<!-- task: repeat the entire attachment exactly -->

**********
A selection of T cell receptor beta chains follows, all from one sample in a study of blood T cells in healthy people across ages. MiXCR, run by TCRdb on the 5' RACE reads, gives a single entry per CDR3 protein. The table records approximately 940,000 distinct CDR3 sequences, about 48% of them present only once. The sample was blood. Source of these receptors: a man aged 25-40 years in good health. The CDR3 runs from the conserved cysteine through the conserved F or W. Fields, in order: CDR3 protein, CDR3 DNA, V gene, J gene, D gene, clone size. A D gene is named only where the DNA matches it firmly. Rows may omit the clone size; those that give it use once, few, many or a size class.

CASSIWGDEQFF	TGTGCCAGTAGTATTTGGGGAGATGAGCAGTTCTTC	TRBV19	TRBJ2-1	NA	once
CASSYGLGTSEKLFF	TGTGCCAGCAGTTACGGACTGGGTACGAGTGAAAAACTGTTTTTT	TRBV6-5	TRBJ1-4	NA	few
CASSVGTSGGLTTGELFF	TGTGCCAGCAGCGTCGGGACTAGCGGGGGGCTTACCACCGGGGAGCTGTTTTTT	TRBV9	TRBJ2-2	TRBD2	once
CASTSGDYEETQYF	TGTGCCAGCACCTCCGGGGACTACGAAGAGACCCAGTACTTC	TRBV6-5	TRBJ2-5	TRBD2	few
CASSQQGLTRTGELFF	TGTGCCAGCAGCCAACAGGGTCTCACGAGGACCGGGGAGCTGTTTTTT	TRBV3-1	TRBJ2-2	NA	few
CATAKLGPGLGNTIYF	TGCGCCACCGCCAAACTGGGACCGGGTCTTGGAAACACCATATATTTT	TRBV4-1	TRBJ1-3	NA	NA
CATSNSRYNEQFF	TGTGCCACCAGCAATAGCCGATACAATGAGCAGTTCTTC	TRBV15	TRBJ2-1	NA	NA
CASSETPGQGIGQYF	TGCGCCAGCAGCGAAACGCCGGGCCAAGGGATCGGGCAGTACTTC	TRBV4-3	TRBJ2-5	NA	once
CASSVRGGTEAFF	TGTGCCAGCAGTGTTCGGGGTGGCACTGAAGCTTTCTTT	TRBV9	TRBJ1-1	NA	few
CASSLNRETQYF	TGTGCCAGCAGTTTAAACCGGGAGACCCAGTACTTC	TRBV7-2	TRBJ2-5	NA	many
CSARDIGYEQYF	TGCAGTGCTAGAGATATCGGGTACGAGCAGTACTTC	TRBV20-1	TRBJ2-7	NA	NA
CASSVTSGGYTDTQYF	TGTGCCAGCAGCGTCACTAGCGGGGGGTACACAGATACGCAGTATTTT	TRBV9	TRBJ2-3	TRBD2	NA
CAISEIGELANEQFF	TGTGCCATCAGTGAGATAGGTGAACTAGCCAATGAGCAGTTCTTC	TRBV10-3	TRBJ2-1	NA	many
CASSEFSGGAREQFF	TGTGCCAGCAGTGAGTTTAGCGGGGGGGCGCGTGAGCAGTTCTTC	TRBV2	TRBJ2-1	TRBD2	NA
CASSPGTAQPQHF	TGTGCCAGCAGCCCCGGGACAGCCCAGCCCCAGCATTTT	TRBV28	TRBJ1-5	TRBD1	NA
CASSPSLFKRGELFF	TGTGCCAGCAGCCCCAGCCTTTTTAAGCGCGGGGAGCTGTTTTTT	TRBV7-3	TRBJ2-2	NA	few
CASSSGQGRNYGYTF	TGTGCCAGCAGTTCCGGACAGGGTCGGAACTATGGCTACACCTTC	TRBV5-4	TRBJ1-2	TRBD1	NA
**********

A selection of T cell receptor beta chains follows, all from one sample in a study of blood T cells in healthy people across ages. MiXCR, run by TCRdb on the 5' RACE reads, gives a single entry per CDR3 protein. The table records approximately 940,000 distinct CDR3 sequences, about 48% of them present only once. The sample was blood. Source of these receptors: a man aged 25-40 years in good health. The CDR3 runs from the conserved cysteine through the conserved F or W. Fields, in order: CDR3 protein, CDR3 DNA, V gene, J gene, D gene, clone size. A D gene is named only where the DNA matches it firmly. Rows may omit the clone size; those that give it use once, few, many or a size class.

CASSIWGDEQFF	TGTGCCAGTAGTATTTGGGGAGATGAGCAGTTCTTC	TRBV19	TRBJ2-1	NA	once
CASSYGLGTSEKLFF	TGTGCCAGCAGTTACGGACTGGGTACGAGTGAAAAACTGTTTTTT	TRBV6-5	TRBJ1-4	NA	few
CASSVGTSGGLTTGELFF	TGTGCCAGCAGCGTCGGGACTAGCGGGGGGCTTACCACCGGGGAGCTGTTTTTT	TRBV9	TRBJ2-2	TRBD2	once
CASTSGDYEETQYF	TGTGCCAGCACCTCCGGGGACTACGAAGAGACCCAGTACTTC	TRBV6-5	TRBJ2-5	TRBD2	few
CASSQQGLTRTGELFF	TGTGCCAGCAGCCAACAGGGTCTCACGAGGACCGGGGAGCTGTTTTTT	TRBV3-1	TRBJ2-2	NA	few
CATAKLGPGLGNTIYF	TGCGCCACCGCCAAACTGGGACCGGGTCTTGGAAACACCATATATTTT	TRBV4-1	TRBJ1-3	NA	NA
CATSNSRYNEQFF	TGTGCCACCAGCAATAGCCGATACAATGAGCAGTTCTTC	TRBV15	TRBJ2-1	NA	NA
CASSETPGQGIGQYF	TGCGCCAGCAGCGAAACGCCGGGCCAAGGGATCGGGCAGTACTTC	TRBV4-3	TRBJ2-5	NA	once
CASSVRGGTEAFF	TGTGCCAGCAGTGTTCGGGGTGGCACTGAAGCTTTCTTT	TRBV9	TRBJ1-1	NA	few
CASSLNRETQYF	TGTGCCAGCAGTTTAAACCGGGAGACCCAGTACTTC	TRBV7-2	TRBJ2-5	NA	many
CSARDIGYEQYF	TGCAGTGCTAGAGATATCGGGTACGAGCAGTACTTC	TRBV20-1	TRBJ2-7	NA	NA
CASSVTSGGYTDTQYF	TGTGCCAGCAGCGTCACTAGCGGGGGGTACACAGATACGCAGTATTTT	TRBV9	TRBJ2-3	TRBD2	NA
CAISEIGELANEQFF	TGTGCCATCAGTGAGATAGGTGAACTAGCCAATGAGCAGTTCTTC	TRBV10-3	TRBJ2-1	NA	many
CASSEFSGGAREQFF	TGTGCCAGCAGTGAGTTTAGCGGGGGGGCGCGTGAGCAGTTCTTC	TRBV2	TRBJ2-1	TRBD2	NA
CASSPGTAQPQHF	TGTGCCAGCAGCCCCGGGACAGCCCAGCCCCAGCATTTT	TRBV28	TRBJ1-5	TRBD1	NA
CASSPSLFKRGELFF	TGTGCCAGCAGCCCCAGCCTTTTTAAGCGCGGGGAGCTGTTTTTT	TRBV7-3	TRBJ2-2	NA	few
CASSSGQGRNYGYTF	TGTGCCAGCAGTTCCGGACAGGGTCGGAACTATGGCTACACCTTC	TRBV5-4	TRBJ1-2	TRBD1	NA